The long-awaited SoundCloud subscription service, SoundCloud Go, launched early last week to modest fanfare. For those who missed it, here are the details: $9.99 per month gets you offline and adless streaming of every track on Soundcloud plus newly uploaded libraries from labels with which Soundcloud has licensing deals. Seeing as how SoundCloud finally inked a deal with Sony Music last month, this means all three major labels plus 20,000 more under the Merlin umbrella. A representative I talked to from SoundCloud refused to break down exactly how many new tracks would be added to their library, but the recent amount of 30-second previews I’ve run into while browsing around indicates it will be a substantial. But SoundCloud is brand new to the subscription streaming market. It’s naive to think The Beatles will appear on the SoundCloud charts anytime soon, and the fragmented market of streaming right now means SoundCloud is unlikely to consolidate market share by just offering major label content. Every one of its competitors offers something more, from high audio quality to premium content, to entice users. So SoundCloud is destined to be playing catch up to rivals like Spotify, who has better relationships with major labels, and Apple Music, who has better relationships with artists and can out-compete for exclusive content from popular artists. What sets SoundCloud apart is their user base that continuously puts out quality exclusive content, and yet Soundcloud has no plan to monetize their biggest asset other than offering Go users offline streaming of it for $9.99 per month. Soundcloud is contorting itself to fit the mold of a streaming platform, when in reality it’s an entirely different service.
And it’s unclear who SoundCloud is hoping will jump aboard SoundCloud Go. Competitors’ users? The relatively high price point and lack of premium content suggest this won’t be the case. Existing users? The preponderance of 30-second previews seems to be designed to entice Soundclouders to fork over $9.99 per month for access, except for the fact that many of them already have accounts with their competitors who are offering more or less the same content. The average Soundcloud user doesn’t use the service to browse mainstream content they can get elsewhere, just as the average Youtube user doesn’t use the service to watch full-length movies and T.V. shows. The target market for SoundCloud Go thus seems to be only those who want offline access to the SoundCloud Library.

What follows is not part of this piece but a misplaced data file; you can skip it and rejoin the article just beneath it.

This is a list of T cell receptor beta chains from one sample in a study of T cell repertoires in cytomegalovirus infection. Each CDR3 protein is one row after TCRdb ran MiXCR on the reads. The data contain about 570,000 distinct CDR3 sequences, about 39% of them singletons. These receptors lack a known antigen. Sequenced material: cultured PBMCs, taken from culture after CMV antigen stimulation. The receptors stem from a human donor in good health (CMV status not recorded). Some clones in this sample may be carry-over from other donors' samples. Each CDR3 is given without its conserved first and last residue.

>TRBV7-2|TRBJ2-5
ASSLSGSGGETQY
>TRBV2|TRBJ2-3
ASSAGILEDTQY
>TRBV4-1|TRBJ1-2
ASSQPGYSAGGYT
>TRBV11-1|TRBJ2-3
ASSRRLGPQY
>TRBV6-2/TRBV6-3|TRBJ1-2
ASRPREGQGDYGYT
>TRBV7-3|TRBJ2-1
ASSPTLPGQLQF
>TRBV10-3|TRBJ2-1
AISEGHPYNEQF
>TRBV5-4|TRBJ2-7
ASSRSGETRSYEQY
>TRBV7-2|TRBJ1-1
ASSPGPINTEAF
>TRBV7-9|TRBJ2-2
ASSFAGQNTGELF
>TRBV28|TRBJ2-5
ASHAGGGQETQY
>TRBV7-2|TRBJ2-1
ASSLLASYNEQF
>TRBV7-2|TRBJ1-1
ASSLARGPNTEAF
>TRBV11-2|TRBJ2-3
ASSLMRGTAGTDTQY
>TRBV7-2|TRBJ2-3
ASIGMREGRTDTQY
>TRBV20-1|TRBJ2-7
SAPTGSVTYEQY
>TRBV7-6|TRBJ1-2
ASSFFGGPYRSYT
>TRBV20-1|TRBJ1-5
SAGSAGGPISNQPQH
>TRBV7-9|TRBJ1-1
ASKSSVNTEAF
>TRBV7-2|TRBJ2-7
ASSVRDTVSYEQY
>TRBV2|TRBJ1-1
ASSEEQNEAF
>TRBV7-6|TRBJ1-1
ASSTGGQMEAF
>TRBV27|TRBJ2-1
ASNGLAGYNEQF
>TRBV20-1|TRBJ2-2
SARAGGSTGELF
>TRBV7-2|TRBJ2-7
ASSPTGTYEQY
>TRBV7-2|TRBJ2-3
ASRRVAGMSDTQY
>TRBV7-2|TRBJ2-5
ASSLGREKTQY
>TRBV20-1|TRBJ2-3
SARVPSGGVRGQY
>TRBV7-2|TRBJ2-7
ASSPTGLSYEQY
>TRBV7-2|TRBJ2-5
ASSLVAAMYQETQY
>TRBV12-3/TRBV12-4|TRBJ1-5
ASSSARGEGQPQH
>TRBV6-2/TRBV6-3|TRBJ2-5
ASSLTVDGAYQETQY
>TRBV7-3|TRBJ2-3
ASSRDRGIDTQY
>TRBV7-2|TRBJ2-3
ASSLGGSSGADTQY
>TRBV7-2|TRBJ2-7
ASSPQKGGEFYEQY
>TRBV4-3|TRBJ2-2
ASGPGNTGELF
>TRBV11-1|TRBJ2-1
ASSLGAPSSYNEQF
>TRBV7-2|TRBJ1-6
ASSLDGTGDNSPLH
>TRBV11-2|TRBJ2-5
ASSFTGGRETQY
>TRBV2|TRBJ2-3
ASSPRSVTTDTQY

When I asked the rep from SoundCloud if the company had plans to start premiering exclusive content in a similar fashion to Tidal or Apple, she pointed me towards the vast library of user-produced content on the platform that was “already exclusive.” I was reminded of a similar media streaming platform that also recently launched a $9.99 subscription service: YouTube. YouTube began running ads on videos hosted on its site in 2007. It launched a partner program similar to SoundCloud’s On SoundCloud program in which selected users could earn a share of the ad revenue their videos earned. The YouTube Partner program started small and exclusive but grew over the years to the point where it’s relatively easy for the average user to start earning money from ads run on their videos. It is only nine years later, with subscription-based video streaming revenue set to outpace ad-based revenue by 2020, that Youtube is making a foray into the subscription service territory occupied by Hulu, Netflix, and Amazon; albeit with mixed results.
The similarity between the YouTube and SoundCloud platforms – majority of content produced by independent creators, exclusive host of a large library of media, infrastructure that creates a sense of community among users – make the differences in how each goes about generating revenue all the more surprising. Soundcloud expects its users to sign up for Go to get the same content they already have with their Spotify/Tidal/Apple accounts. The fact that they are seeking to change their service to make them more similar to their competition, while failing to innovate a way to earn revenue on what makes them unique, makes Go bound to fail. What SoundCloud has never realized is that by playing by other people’s rules (in this case rules set by the major labels and their competition), they’ll never outcompete the dominant streaming platforms. SoundCloud should focus on expanding On SoundCloud to generate a revenue stream from their millions of users. In a fragmented streaming market in which it no longer makes sense to subscribe to just one platform, each platform needs a way to distinguish itself. Yet SoundCloud seems intent on modeling itself after its competitors while neglecting the user base that made it what it is today.
SoundCloud’s attempt to stay afloat thus boils down to offering a product that a) it has no prior experience offering and b) is virtually indistinguishable from what its competitors have been offering for years. At the same time, SoundCloud is neglecting what makes its service unique: the millions of user-generated tracks that it hosts almost exclusively. Failing to expand its efforts to monetize this library of tracks and instead choosing to fit itself into the streaming service box defined by its competitors displays a galling lack of innovation, and is one of the reasons the service has yet to break even. It will only be so long before someone else figures out how to create a platform in which user generated audio content and ad revenue can live symbiotically the way Youtube has done for video.